- Ted Terpstra: photo (l-r): Melissa Cao, 3rd; Amy Wang, 4th; Kelly Liu, 2nd; Melissa Zhang, 1st. photo at right: Zhang and Liu playing final. photos by Ted Terpstra (left) and Chris Garlock (right).
Thursday August 6, 2015
Albert Yen 7d and Ary Cheng 3d swept their divisions in the Redmond Cup finals at the US Go Congress. The preliminary rounds were held online (see E-J 7/8/15) and saw both boys emerge on top, 15-year-old Yen with a perfect record, and 9-year-old Cheng winning 5 out of 6 games. The Senior Division (under 18) pitted Yunxuan Li 6d, age 17, with 5 wins, against Yen in a best 2 out of 3 final. In the Junior (under 13), Raymond Feng 3d, age 11, was the other finalist. Cheng and Feng both were AGA rated at 1 dan during the qualifiers, but defeated higher ranked opponents throughout the event. Both boys are playing at 3 dan in the US Open, and doing quite well, proving once again that it is very hard to pin serious kids down to a given rank as they often improve at lightning speed. The Senior division games were also popular on the AGA’s Youtube Channel, which featured live commentaries by Calvin Sun 1P, with Justing Teng 7d and Lionel Zhang 7d streaming video, and both divisions were broadcast live on KGS as well. All of the streamed videos remain available on the AGA channel here. All four Redmond finalists won a free trip to congress to compete, and will receive $300 for first place, and $200 for second, courtesy of the American Go Foundation, as well as Redmond Cup trophies. - Story and photos by E-J Youth Editor Paul Barchilon. Top: Yunxuan Li 6d (l) vs. Albert Yen 7d (r); Bottom: Raymond Feng 3d (l) vs. Ary Cheng 3d (r).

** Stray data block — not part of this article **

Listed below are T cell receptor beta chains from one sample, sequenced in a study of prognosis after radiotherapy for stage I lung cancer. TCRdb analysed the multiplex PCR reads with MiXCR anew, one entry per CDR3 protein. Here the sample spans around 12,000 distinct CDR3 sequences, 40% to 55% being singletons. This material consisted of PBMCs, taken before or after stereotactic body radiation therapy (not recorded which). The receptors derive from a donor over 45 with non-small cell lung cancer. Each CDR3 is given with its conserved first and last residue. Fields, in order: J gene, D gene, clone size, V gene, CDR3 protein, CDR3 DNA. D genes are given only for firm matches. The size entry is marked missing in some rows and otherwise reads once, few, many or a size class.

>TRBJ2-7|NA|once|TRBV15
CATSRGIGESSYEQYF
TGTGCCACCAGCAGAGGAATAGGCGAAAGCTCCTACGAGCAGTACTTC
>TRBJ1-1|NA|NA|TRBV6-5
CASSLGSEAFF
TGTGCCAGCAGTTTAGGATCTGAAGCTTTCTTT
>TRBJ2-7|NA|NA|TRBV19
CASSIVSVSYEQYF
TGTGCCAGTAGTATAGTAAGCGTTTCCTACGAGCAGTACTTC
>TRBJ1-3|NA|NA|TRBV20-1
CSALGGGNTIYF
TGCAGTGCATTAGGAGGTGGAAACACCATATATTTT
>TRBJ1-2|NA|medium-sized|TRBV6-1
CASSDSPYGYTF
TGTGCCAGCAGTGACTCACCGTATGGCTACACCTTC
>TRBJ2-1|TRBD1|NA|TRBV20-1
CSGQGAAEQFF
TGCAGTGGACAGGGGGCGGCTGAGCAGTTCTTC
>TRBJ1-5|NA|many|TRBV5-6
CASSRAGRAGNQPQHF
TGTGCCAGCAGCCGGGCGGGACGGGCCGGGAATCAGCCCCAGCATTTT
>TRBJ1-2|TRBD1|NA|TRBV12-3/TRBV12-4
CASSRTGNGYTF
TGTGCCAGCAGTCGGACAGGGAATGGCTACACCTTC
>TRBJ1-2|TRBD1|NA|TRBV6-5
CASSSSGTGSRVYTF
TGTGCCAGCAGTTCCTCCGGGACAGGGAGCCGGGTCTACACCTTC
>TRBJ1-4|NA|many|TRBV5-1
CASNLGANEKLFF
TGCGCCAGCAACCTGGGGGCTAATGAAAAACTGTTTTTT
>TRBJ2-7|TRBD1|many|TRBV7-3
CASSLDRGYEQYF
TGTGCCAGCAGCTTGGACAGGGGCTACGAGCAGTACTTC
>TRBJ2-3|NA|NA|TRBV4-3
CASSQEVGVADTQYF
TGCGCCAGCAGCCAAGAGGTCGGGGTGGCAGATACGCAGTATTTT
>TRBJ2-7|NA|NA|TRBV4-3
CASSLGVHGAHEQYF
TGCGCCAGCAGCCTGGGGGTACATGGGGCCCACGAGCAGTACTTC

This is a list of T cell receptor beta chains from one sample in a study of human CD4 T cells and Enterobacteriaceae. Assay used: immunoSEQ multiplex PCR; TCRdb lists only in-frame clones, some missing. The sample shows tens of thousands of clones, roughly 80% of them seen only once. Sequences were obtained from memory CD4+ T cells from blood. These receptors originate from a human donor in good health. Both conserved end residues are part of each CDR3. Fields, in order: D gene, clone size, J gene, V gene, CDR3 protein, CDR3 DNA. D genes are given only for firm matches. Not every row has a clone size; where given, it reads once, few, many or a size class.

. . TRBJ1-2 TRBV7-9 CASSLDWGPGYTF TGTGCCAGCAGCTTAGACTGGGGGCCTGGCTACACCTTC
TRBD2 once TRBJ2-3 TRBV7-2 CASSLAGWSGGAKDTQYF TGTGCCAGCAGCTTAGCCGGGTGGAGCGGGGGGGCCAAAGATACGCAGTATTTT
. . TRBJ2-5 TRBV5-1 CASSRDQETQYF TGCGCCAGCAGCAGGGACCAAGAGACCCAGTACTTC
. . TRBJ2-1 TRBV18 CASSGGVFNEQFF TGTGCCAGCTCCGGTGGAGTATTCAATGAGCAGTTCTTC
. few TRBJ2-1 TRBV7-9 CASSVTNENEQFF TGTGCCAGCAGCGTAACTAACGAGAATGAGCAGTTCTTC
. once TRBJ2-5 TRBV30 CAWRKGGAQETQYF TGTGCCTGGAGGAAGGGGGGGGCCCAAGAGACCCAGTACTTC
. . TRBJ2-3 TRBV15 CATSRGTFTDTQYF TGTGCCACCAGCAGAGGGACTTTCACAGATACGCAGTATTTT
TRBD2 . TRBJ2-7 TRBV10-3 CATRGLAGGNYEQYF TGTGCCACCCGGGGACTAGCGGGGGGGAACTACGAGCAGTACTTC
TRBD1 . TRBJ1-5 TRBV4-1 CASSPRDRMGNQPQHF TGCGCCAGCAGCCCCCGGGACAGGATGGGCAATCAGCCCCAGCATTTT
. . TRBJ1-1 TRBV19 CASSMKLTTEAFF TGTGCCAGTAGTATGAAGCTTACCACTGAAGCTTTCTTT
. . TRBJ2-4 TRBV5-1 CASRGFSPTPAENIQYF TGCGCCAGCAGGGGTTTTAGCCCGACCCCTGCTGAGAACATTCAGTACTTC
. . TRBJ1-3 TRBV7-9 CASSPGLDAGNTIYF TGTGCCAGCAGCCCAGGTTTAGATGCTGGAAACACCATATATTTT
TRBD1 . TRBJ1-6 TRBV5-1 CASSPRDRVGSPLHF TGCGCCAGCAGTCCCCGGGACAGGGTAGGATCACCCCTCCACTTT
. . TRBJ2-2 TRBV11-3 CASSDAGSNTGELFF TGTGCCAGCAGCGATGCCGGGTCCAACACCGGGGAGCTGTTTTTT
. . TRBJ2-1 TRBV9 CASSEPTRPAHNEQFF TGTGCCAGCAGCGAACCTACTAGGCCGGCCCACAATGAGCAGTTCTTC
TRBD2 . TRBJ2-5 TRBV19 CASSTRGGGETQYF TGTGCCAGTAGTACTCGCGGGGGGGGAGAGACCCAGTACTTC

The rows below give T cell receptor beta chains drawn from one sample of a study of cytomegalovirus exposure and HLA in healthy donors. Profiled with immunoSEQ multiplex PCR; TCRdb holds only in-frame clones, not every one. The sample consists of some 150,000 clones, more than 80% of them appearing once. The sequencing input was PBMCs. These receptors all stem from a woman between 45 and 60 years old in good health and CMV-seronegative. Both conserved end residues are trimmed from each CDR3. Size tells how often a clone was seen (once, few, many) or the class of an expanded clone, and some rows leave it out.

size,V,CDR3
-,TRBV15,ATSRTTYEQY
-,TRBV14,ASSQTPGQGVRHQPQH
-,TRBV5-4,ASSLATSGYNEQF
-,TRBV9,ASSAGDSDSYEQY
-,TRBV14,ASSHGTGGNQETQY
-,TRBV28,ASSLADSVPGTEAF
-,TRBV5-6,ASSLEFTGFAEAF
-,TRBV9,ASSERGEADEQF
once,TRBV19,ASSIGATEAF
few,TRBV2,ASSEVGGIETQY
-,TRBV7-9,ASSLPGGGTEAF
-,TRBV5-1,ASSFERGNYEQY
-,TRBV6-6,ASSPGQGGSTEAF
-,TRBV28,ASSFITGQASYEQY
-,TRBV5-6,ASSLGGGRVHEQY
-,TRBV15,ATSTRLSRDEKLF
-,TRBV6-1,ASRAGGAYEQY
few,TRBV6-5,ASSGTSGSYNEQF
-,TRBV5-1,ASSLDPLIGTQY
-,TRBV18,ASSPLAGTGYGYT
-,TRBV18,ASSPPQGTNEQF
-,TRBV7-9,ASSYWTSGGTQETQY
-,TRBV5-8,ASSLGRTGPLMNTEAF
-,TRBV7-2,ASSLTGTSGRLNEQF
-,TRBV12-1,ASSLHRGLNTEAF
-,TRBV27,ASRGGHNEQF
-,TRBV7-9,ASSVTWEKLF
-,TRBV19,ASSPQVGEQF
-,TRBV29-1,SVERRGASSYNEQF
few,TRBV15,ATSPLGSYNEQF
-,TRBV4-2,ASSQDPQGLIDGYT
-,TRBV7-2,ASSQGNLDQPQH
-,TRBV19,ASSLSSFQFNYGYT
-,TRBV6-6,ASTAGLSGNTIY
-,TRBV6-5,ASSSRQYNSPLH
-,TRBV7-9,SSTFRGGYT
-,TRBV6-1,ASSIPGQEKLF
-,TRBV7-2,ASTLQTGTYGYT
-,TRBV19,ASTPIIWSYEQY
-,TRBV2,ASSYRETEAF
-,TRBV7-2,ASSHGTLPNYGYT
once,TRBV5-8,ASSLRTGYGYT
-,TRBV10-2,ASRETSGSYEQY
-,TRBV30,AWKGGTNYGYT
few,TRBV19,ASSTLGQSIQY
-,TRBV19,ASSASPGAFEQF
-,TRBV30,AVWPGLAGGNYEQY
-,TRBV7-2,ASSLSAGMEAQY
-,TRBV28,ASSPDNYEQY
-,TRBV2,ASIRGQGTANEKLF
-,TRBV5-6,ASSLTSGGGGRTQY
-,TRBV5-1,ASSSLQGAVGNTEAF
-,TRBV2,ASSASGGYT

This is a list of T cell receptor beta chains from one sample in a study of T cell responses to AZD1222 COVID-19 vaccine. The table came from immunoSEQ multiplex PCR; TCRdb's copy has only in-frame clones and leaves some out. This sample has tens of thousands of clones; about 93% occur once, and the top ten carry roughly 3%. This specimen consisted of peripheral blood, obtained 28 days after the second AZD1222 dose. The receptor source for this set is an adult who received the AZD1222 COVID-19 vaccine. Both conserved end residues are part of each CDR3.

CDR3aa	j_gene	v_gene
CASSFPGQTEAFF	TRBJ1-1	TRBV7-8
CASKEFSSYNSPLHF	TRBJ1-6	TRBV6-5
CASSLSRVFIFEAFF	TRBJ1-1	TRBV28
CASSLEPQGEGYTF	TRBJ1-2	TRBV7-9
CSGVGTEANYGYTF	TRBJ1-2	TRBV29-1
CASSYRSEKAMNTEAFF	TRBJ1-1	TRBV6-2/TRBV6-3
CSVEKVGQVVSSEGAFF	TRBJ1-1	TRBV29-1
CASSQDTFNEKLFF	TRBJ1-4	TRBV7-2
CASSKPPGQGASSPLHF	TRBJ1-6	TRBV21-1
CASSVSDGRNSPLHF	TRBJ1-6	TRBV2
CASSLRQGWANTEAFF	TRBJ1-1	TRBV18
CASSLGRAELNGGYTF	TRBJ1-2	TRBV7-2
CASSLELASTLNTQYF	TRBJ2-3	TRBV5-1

Tuesday August 4, 2015